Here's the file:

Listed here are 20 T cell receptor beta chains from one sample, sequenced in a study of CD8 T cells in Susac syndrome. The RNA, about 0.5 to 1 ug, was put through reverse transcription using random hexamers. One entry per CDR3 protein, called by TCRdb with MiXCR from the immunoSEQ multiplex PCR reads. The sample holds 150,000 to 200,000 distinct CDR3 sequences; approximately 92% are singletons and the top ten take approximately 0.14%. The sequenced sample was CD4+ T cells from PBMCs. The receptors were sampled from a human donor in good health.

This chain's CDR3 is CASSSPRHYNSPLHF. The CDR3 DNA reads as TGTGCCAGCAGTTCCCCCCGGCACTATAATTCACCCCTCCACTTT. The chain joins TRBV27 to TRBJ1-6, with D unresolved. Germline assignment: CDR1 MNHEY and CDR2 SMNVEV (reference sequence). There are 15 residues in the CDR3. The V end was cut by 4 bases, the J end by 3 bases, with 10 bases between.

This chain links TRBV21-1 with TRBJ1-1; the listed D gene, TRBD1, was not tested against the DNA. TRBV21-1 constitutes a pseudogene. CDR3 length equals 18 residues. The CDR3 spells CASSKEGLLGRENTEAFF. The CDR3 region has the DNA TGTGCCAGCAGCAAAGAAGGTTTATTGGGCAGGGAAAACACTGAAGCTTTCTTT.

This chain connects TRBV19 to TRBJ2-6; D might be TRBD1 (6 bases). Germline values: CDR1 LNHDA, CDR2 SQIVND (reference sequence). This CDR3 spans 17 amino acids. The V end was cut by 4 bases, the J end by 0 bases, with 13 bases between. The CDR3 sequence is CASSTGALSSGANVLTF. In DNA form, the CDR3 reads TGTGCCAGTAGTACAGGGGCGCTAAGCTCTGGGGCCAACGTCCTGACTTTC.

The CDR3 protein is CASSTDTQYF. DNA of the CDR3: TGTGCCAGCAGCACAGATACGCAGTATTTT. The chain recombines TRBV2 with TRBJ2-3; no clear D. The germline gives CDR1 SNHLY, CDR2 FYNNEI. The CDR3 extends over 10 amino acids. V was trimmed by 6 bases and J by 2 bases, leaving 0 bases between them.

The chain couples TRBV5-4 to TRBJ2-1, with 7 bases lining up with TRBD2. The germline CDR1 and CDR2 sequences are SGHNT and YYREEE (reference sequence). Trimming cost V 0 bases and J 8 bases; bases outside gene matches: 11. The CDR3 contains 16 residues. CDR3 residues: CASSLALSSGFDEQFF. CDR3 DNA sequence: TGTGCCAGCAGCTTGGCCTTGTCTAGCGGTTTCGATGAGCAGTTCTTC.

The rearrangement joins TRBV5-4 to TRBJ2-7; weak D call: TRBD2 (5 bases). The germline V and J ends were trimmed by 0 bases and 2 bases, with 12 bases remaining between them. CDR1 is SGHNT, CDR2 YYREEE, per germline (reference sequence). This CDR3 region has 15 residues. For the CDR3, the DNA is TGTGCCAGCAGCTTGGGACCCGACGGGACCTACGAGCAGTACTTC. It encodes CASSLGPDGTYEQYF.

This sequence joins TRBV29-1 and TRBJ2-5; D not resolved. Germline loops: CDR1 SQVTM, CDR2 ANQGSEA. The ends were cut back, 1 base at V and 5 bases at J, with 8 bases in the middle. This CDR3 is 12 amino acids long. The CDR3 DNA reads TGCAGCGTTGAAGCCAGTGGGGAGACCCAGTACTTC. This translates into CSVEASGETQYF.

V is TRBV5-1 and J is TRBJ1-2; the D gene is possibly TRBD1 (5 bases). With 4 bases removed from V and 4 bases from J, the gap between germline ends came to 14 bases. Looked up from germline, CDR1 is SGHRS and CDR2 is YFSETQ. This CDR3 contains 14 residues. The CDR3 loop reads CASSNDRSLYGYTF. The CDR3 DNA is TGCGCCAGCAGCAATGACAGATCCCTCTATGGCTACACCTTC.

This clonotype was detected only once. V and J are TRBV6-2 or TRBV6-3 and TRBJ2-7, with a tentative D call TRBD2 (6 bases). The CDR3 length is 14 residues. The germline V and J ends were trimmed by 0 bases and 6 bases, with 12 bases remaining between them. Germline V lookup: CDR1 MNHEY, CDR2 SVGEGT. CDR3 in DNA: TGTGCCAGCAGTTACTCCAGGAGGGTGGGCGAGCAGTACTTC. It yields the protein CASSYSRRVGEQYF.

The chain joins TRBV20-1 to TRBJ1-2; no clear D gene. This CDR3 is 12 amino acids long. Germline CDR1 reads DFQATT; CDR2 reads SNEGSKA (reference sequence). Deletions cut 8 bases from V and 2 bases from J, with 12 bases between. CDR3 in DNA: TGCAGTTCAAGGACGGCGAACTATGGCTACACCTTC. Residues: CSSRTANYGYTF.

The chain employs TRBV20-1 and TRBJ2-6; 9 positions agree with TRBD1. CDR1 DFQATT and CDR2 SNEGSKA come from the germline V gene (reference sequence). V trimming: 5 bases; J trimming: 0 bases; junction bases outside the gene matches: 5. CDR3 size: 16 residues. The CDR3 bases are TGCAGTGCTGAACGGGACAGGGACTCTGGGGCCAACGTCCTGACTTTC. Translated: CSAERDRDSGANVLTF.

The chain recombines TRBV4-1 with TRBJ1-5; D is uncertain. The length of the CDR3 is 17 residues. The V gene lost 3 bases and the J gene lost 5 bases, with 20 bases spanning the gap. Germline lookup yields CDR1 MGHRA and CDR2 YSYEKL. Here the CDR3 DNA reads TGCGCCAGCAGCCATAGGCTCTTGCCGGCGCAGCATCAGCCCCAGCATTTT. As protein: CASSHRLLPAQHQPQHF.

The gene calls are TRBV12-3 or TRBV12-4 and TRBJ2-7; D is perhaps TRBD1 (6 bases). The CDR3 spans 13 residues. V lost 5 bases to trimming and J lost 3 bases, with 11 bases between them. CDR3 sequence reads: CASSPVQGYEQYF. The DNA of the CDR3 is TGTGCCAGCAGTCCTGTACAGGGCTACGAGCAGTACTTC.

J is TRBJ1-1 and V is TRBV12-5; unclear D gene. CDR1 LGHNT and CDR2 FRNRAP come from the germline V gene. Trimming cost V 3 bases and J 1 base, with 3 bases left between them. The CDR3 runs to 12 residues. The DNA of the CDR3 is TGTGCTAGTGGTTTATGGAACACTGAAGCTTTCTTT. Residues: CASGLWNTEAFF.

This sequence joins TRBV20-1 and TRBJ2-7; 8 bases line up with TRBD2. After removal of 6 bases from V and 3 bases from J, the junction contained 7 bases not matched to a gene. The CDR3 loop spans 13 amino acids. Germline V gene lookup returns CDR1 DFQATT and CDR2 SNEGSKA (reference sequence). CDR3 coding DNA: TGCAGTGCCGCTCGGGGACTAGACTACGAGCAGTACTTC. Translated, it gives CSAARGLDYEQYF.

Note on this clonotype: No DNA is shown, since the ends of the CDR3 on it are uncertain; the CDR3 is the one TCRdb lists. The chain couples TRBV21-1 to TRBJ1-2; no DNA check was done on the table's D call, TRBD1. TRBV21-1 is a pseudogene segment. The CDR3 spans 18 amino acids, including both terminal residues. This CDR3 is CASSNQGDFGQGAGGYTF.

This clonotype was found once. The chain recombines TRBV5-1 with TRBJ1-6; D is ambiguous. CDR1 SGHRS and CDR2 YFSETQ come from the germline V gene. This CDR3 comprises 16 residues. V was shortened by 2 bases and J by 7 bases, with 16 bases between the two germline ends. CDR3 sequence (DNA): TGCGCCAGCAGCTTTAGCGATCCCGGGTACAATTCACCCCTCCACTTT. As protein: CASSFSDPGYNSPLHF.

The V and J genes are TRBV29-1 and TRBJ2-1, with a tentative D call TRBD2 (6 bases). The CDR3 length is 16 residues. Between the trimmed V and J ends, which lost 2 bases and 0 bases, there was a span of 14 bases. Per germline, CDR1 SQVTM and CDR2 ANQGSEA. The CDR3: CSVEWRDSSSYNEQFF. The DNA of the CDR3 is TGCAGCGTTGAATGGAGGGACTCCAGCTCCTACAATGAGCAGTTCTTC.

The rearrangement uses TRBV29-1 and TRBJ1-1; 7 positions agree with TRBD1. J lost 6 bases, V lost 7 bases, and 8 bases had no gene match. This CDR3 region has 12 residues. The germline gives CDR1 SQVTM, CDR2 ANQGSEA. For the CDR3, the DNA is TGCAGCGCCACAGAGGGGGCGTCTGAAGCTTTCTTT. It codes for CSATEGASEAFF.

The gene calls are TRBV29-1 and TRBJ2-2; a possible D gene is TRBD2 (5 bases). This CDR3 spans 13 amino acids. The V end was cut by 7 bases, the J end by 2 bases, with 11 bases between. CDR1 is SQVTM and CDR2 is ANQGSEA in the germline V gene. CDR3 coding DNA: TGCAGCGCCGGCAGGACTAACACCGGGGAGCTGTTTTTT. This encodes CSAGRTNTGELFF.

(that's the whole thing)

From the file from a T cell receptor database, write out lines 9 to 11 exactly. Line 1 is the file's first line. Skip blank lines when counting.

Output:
V is TRBV5-1 and J is TRBJ1-2; the D gene is possibly TRBD1 (5 bases). With 4 bases removed from V and 4 bases from J, the gap between germline ends came to 14 bases. Looked up from germline, CDR1 is SGHRS and CDR2 is YFSETQ. This CDR3 contains 14 residues. The CDR3 loop reads CASSNDRSLYGYTF. The CDR3 DNA is TGCGCCAGCAGCAATGACAGATCCCTCTATGGCTACACCTTC.

This clonotype was detected only once. V and J are TRBV6-2 or TRBV6-3 and TRBJ2-7, with a tentative D call TRBD2 (6 bases). The CDR3 length is 14 residues. The germline V and J ends were trimmed by 0 bases and 6 bases, with 12 bases remaining between them. Germline V lookup: CDR1 MNHEY, CDR2 SVGEGT. CDR3 in DNA: TGTGCCAGCAGTTACTCCAGGAGGGTGGGCGAGCAGTACTTC. It yields the protein CASSYSRRVGEQYF.

The chain joins TRBV20-1 to TRBJ1-2; no clear D gene. This CDR3 is 12 amino acids long. Germline CDR1 reads DFQATT; CDR2 reads SNEGSKA (reference sequence). Deletions cut 8 bases from V and 2 bases from J, with 12 bases between. CDR3 in DNA: TGCAGTTCAAGGACGGCGAACTATGGCTACACCTTC. Residues: CSSRTANYGYTF.